Part 1: Introduction
Part 2: With and Without VVols
Part 3: New Storage Constructs
Part 4: How are VVols instantiated
Part 5: Storage Containers & Capability Profiles
Part 6: The Mythical Protocol Endpoint
Before we can architect VM Storage Profiles which are the point of consumption for VMs and applications, we need to understand how the north-of-hypervisor view maps downwards. I don’t want to harp on about the storage; this is more about describing some new concepts to aid understanding the entire architecture.
So let’s introduce three (new-ish) concepts and then we can expand on them later:
▪ Protocol Endpoint
▪ Storage Container
▪ VASA Provider
The Protocol Endpoint
Think of a protocol endpoint like a NAT gateway for VVols. Thanks to a colleague (VH) for the NAT analogy.
So the only “logical” connection between an ESXi host and the storage is to the PE. More on how that is configured later. Once that connection is established and you have some storage configured, you can start to create VVols. The Protocol Endpoint is maybe badly named as you can use any protocol across it.
So there is still an object that is “addressed” by the ESXi host called the protocol endpoint. It looks like a LUN – in Hitachi Block systems it is 46MB and is mounted to the ESXi host on LUNID 256 – but that’s where the similarity ends. I already mentioned before that LUNs are history !!. More on PE configuration later.
A PE is the portal (Sci-Fi reference) behind which VVols exist and some would say hide. That’s not an entirely facetious statement.
Secondary LUN-ID is an inherent feature of VVol which is how once the logical connection between an ESXi host and VM is established, we are then into pure object creation paradise. No more zoning, masking, creation of filesystem etc. The VVol objects end up in the correct place thanks to translation between VM Storage profiles and Capability Profiles on the storage. In HDS’ implementation these are configured at pool level.
I will show screenshots and examples of all of this in subsequent blogs, but it’s important to build the picture up layer by layer.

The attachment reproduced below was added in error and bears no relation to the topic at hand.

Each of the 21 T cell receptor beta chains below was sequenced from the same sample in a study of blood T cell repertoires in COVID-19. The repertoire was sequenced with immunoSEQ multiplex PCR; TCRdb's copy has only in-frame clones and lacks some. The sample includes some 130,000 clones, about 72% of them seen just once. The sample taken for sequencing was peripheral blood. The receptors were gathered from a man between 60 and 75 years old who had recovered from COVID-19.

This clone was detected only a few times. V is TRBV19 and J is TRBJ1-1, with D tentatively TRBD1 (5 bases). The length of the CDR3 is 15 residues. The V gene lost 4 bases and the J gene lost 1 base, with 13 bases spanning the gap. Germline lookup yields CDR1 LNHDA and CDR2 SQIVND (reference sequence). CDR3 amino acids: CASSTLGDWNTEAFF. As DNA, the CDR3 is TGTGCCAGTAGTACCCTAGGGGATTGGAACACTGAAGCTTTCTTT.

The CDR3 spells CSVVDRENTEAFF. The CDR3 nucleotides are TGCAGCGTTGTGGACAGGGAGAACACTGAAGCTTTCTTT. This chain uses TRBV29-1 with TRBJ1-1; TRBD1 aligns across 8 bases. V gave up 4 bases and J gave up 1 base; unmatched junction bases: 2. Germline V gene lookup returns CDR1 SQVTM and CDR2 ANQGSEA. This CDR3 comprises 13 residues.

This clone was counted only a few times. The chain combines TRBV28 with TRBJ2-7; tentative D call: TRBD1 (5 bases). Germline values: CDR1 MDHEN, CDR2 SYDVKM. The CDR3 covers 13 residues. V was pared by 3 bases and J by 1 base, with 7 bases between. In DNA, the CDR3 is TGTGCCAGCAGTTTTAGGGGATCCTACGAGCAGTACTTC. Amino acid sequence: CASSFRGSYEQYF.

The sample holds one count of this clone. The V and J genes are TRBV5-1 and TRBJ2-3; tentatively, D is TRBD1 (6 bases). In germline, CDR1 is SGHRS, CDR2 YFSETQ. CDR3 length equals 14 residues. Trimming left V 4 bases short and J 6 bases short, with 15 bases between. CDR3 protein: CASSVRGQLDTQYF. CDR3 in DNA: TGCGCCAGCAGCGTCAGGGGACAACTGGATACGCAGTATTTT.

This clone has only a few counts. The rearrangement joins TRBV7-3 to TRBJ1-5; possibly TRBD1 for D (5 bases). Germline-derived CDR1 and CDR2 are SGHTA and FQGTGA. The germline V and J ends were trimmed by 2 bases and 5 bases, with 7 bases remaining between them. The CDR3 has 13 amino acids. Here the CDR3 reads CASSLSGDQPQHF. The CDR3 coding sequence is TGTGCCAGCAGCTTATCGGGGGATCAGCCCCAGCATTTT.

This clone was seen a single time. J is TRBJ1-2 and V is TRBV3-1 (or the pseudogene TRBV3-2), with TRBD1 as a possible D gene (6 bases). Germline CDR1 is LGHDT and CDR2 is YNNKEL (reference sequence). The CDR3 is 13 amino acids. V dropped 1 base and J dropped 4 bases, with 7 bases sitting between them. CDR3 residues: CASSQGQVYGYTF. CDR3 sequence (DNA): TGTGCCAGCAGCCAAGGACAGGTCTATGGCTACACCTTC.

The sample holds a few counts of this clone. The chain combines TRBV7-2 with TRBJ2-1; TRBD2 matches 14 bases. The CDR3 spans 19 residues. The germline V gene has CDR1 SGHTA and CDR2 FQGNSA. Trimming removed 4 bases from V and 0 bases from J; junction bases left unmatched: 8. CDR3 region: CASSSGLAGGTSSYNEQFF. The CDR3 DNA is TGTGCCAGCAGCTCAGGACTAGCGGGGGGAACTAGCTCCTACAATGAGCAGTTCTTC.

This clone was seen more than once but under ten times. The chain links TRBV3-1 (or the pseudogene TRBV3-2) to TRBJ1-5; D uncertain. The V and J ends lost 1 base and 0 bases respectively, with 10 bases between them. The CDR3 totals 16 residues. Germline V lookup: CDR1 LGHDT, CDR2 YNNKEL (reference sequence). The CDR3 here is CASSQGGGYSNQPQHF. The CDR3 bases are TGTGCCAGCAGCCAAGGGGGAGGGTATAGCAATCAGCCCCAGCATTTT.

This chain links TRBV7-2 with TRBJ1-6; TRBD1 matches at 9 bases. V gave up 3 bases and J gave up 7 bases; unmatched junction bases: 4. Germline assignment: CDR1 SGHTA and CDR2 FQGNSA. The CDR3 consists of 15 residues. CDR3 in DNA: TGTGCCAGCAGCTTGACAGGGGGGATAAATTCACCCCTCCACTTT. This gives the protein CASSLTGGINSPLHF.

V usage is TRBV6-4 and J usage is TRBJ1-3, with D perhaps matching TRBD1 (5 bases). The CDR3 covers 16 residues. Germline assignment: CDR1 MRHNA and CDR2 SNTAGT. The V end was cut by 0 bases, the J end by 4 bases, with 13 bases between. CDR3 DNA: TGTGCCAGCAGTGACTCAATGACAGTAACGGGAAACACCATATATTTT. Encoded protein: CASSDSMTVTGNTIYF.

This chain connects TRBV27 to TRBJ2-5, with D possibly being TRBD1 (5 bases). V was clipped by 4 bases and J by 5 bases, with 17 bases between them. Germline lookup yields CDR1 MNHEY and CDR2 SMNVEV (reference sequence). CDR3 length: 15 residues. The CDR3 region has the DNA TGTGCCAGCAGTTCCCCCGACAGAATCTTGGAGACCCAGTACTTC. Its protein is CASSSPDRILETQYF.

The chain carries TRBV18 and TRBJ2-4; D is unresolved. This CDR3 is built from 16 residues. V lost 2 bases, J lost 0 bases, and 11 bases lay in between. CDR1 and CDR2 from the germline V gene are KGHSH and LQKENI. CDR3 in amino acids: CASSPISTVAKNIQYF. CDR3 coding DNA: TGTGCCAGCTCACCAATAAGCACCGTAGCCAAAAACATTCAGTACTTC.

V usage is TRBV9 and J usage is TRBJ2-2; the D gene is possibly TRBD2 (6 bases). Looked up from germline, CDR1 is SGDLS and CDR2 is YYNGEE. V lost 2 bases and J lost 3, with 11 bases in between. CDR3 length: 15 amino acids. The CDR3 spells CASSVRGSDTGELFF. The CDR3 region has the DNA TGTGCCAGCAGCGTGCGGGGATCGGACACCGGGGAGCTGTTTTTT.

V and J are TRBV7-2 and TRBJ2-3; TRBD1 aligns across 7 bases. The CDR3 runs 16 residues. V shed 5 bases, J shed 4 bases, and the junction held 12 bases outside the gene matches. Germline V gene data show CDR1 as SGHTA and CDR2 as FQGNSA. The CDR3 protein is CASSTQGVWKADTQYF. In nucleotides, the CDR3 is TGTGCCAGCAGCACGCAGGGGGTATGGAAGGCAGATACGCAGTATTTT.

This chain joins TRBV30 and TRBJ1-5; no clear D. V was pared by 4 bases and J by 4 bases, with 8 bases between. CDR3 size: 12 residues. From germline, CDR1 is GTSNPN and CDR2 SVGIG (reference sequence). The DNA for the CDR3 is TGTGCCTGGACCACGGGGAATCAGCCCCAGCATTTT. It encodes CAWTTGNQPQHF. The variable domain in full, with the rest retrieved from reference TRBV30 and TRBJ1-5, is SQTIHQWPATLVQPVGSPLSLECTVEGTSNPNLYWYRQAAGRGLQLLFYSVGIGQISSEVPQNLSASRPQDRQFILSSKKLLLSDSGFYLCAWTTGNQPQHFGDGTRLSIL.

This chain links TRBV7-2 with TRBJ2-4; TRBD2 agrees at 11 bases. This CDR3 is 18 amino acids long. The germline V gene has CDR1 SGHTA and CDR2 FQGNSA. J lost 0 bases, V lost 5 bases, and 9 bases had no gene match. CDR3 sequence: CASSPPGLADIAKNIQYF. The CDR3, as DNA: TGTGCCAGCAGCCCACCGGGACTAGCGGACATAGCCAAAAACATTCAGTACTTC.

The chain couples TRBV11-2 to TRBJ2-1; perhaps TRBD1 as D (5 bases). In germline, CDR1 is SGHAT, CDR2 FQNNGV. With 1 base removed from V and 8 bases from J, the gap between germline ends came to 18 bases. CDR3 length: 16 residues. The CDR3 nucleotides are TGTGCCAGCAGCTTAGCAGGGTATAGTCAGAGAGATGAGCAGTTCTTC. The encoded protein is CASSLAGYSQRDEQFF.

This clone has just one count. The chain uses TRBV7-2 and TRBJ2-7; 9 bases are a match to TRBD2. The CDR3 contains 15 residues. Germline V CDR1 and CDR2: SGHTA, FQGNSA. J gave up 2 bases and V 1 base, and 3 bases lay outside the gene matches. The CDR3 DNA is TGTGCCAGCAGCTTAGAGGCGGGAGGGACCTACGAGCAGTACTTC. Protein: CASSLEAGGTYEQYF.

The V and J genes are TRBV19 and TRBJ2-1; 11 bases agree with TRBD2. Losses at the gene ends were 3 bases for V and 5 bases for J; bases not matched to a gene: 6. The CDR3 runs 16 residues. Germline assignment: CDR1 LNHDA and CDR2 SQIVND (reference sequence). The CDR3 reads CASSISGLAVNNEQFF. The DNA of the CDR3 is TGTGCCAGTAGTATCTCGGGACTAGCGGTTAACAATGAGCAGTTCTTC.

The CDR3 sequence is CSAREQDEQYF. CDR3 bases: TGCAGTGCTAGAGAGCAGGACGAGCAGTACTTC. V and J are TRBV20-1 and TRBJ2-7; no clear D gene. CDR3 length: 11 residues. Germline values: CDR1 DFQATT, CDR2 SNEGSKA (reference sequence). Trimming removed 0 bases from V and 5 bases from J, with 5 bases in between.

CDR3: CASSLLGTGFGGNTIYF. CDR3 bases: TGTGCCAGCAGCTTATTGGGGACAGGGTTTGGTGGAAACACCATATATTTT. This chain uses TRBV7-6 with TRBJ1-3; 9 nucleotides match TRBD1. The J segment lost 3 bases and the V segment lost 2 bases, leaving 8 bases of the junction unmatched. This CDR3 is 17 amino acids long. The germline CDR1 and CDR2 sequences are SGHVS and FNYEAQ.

A Storage Container is a logical grouping of capacity. It is mapped to a “virtual datastore” called a VVol datastore. That is not real or persistent in the sense that there is no filesystem. It helps direct the I/O to the appropriate place but there is no unit of administration or associated overhead
In HDS’ implementation, you can use multiple disk pools (thin pools or tiered pools) in a storage container, and each storage container can be the size of the array if required. We have already publicly stated elsewhere that ultimately containers will likely span arrays. The use of single or multiple pools is an interesting corner case I’ll discuss later.
At pool-level, you configure capabilities such as performance, availability, replication. HDS design provides for containers with multiple pools, meeting the requirements of applications using capability profiles per pool, with little overhead. That’s part of HDS implementation. So you can still manage very simply, but when it comes to the placements of VVol that’s where pools come into play.
So an example would be three pools in a storage container.
- Pool 1= Database Data files on a Tiered Pool (HDT)
- Pool 2= Database Log files on a Thin pool (HDP)
- Pool 3 = General system files and disks on a thin pool (HDP)
Are there any reasons to have multiple storage containers ?
One use case can be deployment of VVol in Cloud. Thanks to partitioning technology in HDS arrays you could segregate each vDC (virtual datacenter) on a separate array partition (separate resource group), with a single storage container and one or more protocol endpoints.
That is an interesting use case which I will cover later.
The VASA Provider
The VASA provider is not new. It is a set of APIs that stands for vStorage API for Storage Awareness. In V2.0 of the APIs we inherit the ability at hypervisor-level to orchestrate VVol objects (directly) on the storage, as well as publish what the storage can do.
Recently HDS Vasa Provider 3.1 has been released. In the not too distant future VP 3.1f will be released. This will be a single vehicle for VASA Provider for both file and block to present a consolidated user experience for both types of systems in the same management plane.
In the next post I will talk about how VVol is realised. Until then !
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